Portuguese cuisine is varied and rich, full of aroma and flavour !
You must try
FISH AND SEAFOOD
Portugal is a seafaring nation with a well-developed fishing industry and this is reflected in the amount of fish and seafood eaten. The country has Europe’s highest fish consumption per capita and is among the top four in the world. You can get pretty much anything from octopus, crab, clams, barnacles, prawns or crayfish to mullet, tuna and the ubiquitous bacalhau (dried, salted cod). Portuguese bacalhau can be cooked in 365 different ways. Sardines (sardinhas) are close behind in popularity and can be grilled or barbequed, or there is the arroz de marisco, which is a bit like a seafood risotto crossed with a soup.
Portugal is famous for its fortified wines: Port and Madeira. Port comes from the Douro region and Madeira from the island. These are great wines for an aperitif or as a digestif after a meal. However, Portuguese wine culture and expertise does not end with its fortified wines. The Douro region has become one of the most famous regions in the world for its DOC wines. As is true of the chateaux in France, you will find wines denominated by Quintas in the Douro. The Alentejo and Dão regions make great red, white and rosé wines too. Enjoy a truly fascinating and intriguing wine tasting experience throughout Portugal!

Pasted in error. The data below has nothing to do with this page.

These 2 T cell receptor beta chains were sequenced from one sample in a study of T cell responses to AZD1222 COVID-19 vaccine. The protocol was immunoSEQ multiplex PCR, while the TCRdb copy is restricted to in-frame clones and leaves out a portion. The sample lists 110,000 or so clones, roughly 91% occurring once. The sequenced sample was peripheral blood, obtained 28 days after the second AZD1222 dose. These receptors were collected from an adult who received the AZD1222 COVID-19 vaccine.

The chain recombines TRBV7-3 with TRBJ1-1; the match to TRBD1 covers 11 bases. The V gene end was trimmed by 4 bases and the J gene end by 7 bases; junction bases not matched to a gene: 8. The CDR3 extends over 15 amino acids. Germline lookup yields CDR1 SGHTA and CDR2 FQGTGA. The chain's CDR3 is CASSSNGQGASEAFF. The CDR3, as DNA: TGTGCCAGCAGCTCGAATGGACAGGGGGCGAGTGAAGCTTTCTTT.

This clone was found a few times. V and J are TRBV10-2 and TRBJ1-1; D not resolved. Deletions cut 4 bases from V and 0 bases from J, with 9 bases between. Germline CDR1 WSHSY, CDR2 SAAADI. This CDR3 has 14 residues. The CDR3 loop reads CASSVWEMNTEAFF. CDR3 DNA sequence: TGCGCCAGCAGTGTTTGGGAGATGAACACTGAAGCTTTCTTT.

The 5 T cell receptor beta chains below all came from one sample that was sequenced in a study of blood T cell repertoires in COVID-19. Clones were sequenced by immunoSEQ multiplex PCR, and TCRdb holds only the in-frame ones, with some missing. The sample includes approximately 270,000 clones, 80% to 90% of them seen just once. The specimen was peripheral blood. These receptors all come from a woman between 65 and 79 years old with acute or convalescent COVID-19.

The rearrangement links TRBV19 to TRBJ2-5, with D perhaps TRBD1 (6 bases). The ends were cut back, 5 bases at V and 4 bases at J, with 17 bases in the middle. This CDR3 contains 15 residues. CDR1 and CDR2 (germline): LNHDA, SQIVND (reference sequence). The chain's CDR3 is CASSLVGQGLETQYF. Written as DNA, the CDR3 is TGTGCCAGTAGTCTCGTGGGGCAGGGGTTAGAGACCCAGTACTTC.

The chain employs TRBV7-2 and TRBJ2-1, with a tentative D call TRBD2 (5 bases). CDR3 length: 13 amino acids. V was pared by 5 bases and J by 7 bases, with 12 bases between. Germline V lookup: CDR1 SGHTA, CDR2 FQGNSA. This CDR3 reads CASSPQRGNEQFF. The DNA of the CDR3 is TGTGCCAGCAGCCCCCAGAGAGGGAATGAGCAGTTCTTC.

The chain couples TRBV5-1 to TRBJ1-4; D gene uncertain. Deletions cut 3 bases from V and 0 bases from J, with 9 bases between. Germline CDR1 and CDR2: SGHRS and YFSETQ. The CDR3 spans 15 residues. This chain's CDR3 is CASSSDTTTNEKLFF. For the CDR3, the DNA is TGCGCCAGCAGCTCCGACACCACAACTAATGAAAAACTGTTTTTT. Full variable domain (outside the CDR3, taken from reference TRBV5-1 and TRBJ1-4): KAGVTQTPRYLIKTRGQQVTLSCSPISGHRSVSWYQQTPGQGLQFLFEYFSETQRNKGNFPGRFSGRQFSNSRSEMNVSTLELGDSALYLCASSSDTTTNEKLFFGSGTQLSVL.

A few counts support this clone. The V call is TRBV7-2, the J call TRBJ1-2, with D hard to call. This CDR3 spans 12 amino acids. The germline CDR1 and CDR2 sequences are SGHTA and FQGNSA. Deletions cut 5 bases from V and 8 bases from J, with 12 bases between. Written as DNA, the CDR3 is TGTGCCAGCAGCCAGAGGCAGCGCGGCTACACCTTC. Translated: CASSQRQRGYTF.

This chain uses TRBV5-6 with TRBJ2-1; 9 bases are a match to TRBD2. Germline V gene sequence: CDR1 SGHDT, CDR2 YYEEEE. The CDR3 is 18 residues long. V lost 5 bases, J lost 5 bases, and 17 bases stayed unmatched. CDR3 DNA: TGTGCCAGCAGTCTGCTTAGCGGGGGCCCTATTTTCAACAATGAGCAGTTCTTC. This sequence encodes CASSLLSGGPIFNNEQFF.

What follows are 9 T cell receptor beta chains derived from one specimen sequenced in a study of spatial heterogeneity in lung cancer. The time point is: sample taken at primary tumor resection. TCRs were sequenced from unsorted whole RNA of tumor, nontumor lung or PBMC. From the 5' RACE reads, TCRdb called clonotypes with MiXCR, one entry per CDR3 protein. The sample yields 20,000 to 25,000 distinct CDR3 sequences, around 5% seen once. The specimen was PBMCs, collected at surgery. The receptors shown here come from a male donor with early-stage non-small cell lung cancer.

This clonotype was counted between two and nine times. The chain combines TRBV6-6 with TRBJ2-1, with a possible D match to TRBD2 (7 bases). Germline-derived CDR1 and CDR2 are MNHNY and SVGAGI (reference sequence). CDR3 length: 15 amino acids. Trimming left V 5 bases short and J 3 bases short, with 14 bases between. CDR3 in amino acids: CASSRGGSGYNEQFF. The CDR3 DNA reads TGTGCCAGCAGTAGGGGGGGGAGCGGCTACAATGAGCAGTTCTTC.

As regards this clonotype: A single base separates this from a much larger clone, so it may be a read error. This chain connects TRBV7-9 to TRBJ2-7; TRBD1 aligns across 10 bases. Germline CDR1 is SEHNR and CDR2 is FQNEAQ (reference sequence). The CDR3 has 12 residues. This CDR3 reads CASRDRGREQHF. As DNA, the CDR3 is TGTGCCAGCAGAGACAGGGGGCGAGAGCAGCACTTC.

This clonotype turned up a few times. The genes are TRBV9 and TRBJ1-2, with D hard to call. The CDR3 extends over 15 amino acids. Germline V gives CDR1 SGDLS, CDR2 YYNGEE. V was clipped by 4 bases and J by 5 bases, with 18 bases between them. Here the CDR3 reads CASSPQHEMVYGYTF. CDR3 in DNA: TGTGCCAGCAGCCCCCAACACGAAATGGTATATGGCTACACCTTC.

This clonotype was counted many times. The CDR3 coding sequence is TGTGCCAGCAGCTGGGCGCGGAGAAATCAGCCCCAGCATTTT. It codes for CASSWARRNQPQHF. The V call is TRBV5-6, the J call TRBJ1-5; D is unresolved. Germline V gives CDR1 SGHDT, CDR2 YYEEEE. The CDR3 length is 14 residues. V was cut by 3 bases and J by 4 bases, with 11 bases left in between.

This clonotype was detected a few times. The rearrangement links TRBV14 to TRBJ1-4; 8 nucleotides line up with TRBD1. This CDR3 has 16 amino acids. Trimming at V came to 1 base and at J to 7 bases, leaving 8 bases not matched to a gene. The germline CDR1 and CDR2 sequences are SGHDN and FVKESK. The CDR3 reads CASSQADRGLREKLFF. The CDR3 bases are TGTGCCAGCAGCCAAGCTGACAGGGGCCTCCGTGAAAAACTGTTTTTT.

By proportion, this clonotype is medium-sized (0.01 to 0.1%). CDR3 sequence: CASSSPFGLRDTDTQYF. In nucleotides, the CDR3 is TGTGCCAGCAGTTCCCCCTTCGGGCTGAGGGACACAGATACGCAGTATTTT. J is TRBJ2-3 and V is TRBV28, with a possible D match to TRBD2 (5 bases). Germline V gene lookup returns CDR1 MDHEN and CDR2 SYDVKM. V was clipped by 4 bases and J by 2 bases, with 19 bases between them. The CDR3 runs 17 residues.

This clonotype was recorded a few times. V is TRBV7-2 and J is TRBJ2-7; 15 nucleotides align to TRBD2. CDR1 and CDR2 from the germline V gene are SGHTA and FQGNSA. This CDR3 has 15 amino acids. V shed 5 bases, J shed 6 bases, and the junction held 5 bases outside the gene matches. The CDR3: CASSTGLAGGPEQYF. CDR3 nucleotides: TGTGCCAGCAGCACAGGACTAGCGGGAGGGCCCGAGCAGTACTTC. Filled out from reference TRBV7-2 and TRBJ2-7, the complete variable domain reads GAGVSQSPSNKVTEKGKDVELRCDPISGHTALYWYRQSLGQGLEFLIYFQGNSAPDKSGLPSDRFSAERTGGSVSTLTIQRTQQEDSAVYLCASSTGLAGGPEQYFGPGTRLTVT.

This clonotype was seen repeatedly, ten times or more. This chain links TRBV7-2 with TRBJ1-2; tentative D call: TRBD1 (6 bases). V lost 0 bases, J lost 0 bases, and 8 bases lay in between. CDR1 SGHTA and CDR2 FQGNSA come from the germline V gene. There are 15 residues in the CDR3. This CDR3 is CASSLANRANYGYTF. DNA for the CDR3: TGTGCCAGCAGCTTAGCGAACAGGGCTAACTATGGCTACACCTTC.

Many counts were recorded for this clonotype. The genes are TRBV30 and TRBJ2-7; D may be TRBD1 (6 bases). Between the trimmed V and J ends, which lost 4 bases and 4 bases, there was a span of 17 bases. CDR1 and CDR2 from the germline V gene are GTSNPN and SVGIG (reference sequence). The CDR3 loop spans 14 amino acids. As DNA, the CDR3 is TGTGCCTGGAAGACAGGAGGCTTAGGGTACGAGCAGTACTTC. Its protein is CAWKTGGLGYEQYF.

BREAD AND CHEESE
Each region will also have its specific bread and cheese. Whether it be the simple queijo fresco, a soft, white creamy cheese, or one of the world-class varieties such as Beira Alta’s Queijo de Serra, the Alentejo’s luscious Serpa, buttery Beja or piquant Évora, or the Azores’ Cheddar-like São Jorge. Every restaurant will place a basket of bread on the table as a starter. If it is not home-made, it will be fresh from the bakery next door.
Many Portuguese sweets are a legacy of Moorish occupation, especially in the Algarve. The Portuguese enjoy rich egg-based desserts, often seasoned with spices such as cinnamon and vanilla. Perhaps the most populars are leite-creme (a set egg custard) and arroz doce (a typical and popular rice pudding). Cakes and pastries are also very popular and most towns have a local speciality. If you travel to Lisbon, try the bola de Berlim and the pão-de-ló and stop by Belém to try the famous “Pastéis de nata” of Belém.